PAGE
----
Smith takes Heatley's old number

DON BRENNAN, QMI Agency

, Last Updated: 9:32 PM ET

Senators fans haven’t looked at jersey No. 15 too fondly in the past year or so.

But when Zack Smith was asked in the off-season if he wanted to change from 47 to something more hockey-traditional, he requested No. 15 “sheepishly” because of all its association with good, not evil. 

Dany Heatley did more than tarnish his name and sully the sweater when he whined his way out of town, remember?

“It’s the number I wore for all minor hockey and junior, and I’m glad to have it back,” Smith said after the informal players skate at Sensplex Tuesday, before chuckling when asked about the Heatley tie-in. “Obviously, it’s big shoes to fill. He was a former 50-goal scorer. But there was no problem getting it. 

“I got a few chirps about it. The guys were heckling me a bit, but I’m glad to have it.”

Peter Regin has also changed jersey numbers, from 43 to 13, for sentimental reasons.

“I’ve had that my whole career ... last year was my first year not playing in 13,” said Regin. who is entering his sophomore season as a projected Top 6 forward. “If you’re here a couple of years, it’s probably tougher to change. I like 13 better, so that’s why.”

Thirteen is also the favourite number of Regin’s mother.

“Yeah, but she told me that after I picked it,” he said. “That’s not why I picked it.”

Meanwhile, Smith recognizes he’ll be involved in a different kind of numbers game when camp starts this weekend. He has a two-way contract while 12 other forwards have one-way deals. That means, like Bobby Butler, he’d make minor-league money if he’s in the minors, whereas a guy like Ryan Shannon will get his $625,000 NHL salary whether he’s in Binghamton or Ottawa.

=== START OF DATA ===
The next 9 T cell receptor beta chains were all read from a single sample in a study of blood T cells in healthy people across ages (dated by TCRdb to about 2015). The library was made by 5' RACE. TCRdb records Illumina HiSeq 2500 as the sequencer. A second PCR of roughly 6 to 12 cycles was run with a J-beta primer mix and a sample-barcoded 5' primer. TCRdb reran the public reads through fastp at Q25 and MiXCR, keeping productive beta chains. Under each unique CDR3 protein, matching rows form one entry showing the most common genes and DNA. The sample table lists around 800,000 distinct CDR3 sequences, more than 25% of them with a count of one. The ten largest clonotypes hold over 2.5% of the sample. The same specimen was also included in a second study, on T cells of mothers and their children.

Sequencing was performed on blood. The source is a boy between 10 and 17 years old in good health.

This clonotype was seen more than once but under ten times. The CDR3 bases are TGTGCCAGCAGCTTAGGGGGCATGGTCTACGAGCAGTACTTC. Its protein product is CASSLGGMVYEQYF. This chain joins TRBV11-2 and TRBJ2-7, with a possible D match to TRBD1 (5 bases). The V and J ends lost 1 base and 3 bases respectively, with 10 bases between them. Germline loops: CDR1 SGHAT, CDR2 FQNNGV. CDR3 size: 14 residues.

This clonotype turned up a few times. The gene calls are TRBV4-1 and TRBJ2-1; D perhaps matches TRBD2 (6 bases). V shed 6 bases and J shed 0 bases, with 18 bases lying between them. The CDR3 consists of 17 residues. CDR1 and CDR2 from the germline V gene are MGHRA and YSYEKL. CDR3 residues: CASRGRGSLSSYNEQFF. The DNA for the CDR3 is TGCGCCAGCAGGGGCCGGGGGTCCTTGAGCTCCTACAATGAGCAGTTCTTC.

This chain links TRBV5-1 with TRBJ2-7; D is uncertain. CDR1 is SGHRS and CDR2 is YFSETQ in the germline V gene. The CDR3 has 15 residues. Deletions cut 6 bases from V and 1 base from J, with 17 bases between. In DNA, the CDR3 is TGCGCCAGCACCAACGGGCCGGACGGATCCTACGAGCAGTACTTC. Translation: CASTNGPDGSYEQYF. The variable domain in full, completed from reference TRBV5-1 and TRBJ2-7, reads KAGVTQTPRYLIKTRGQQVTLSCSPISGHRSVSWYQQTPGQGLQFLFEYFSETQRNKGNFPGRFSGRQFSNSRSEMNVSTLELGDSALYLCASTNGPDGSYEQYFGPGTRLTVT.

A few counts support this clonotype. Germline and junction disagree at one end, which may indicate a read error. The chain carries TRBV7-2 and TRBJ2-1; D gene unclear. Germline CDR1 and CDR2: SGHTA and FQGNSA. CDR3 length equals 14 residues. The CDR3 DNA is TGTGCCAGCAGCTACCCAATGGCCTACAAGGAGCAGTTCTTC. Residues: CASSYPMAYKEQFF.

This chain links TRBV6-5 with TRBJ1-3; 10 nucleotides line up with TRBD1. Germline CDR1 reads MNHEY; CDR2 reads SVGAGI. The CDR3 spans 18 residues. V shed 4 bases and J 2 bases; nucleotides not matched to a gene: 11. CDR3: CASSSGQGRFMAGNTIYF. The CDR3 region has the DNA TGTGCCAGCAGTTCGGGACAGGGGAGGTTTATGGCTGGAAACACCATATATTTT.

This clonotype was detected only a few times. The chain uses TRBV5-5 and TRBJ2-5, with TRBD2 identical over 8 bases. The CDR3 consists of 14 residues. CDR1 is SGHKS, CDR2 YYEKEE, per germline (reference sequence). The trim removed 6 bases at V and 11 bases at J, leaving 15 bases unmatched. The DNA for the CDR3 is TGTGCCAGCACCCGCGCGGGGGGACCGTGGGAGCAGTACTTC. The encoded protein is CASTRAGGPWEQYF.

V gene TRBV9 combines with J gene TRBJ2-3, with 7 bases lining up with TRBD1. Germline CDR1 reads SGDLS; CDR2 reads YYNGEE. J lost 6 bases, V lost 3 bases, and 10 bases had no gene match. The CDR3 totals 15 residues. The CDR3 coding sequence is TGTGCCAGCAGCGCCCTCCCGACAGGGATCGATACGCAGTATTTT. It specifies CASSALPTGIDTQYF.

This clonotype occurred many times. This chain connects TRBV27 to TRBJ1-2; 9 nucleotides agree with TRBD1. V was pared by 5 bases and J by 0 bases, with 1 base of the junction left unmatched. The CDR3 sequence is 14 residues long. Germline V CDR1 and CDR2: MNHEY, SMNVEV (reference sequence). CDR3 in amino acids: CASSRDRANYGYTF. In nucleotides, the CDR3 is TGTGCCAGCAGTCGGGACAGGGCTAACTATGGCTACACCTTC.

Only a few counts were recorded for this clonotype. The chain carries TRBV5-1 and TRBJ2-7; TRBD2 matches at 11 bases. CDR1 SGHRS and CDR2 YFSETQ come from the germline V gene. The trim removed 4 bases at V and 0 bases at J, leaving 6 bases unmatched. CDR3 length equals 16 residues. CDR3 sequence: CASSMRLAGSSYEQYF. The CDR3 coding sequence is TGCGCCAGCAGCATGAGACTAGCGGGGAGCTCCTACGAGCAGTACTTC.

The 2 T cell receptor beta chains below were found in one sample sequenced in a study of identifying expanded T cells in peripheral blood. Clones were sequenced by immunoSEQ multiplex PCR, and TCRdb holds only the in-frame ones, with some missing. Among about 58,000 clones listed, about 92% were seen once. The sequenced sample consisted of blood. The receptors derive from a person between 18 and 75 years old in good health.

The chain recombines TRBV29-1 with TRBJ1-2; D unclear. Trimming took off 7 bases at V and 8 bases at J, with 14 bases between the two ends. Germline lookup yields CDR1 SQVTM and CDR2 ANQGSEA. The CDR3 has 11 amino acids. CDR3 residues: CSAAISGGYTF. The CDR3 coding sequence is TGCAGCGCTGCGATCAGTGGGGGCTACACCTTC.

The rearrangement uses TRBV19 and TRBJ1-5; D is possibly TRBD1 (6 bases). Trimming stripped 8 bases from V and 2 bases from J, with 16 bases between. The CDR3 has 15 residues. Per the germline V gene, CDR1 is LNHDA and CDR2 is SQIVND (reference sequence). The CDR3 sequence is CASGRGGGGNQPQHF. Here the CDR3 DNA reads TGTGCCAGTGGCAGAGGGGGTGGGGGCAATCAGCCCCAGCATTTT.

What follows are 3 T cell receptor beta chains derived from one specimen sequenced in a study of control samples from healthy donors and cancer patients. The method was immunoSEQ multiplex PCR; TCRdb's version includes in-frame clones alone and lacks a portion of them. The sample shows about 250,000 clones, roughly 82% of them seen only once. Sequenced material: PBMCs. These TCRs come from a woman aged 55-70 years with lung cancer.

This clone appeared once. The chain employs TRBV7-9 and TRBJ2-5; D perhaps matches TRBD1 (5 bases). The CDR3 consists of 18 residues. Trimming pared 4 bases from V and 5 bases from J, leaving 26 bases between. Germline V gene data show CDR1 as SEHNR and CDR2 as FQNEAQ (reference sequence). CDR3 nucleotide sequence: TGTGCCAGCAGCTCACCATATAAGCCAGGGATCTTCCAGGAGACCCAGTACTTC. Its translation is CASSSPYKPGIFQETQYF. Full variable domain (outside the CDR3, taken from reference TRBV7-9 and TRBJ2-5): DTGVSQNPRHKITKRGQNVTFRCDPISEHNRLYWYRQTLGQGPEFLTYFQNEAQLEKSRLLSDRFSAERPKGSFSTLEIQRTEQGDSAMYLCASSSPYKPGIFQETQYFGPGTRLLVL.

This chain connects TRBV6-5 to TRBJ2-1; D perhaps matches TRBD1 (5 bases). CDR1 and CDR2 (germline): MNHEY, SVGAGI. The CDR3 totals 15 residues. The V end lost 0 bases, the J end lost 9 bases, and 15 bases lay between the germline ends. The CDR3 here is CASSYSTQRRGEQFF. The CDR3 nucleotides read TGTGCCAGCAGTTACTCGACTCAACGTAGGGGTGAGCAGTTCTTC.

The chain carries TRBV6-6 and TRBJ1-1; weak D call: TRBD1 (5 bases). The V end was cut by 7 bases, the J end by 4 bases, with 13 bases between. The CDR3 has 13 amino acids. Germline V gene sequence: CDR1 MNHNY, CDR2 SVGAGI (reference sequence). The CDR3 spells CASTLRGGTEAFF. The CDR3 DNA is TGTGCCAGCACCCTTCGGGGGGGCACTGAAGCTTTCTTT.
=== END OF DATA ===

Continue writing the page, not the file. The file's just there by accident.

Owners generally frown on having to pay farmhands the big-league bucks. 

“That’s the unfortunate part,” the 22-year-old Smith said of his situation. “Sometimes, the way numbers work out, a guy on a two-way contract is more likely to go down. But I think if I play well enough, they’re going to have to keep me around.”

Smith, who will earn $583,000 US if he sticks with the parent club, proved he’s capable last season. He had two goals and an assist in 15 games for Ottawa, giving the Senators a fourth-liner who provided a gritty, physical presence and was ready and eager to drop the gloves. 

Smith suited up for all six of the Senators’ playoff games against Pittsburgh, averaging 7:24 of ice time.

“After playing in the playoffs, I got a better idea of where I need to be coming into camp,” said the 6-foot-2, 210-pound native of Maple Creek, Sask.

Smith appeared to have a shot at full-time NHL employment this time last season, but admits he wasn’t as ready as he should have been. This time, things are different. 

“I knew what I had to do different, coming into this year,” he said. “Last year was a good learning experience. I’m in the best shape I’ve ever been in, coming into this camp, I’m skating well and I’m feeling good about myself.

“Obviously my goal is to come in to camp and make the team. I wasn’t happy with my camp last year. I didn’t perform the way I needed to. I think that was the main reason I didn’t stick around. 

“Numbers come into it, but hopefully I’ll stick around after main camp.”


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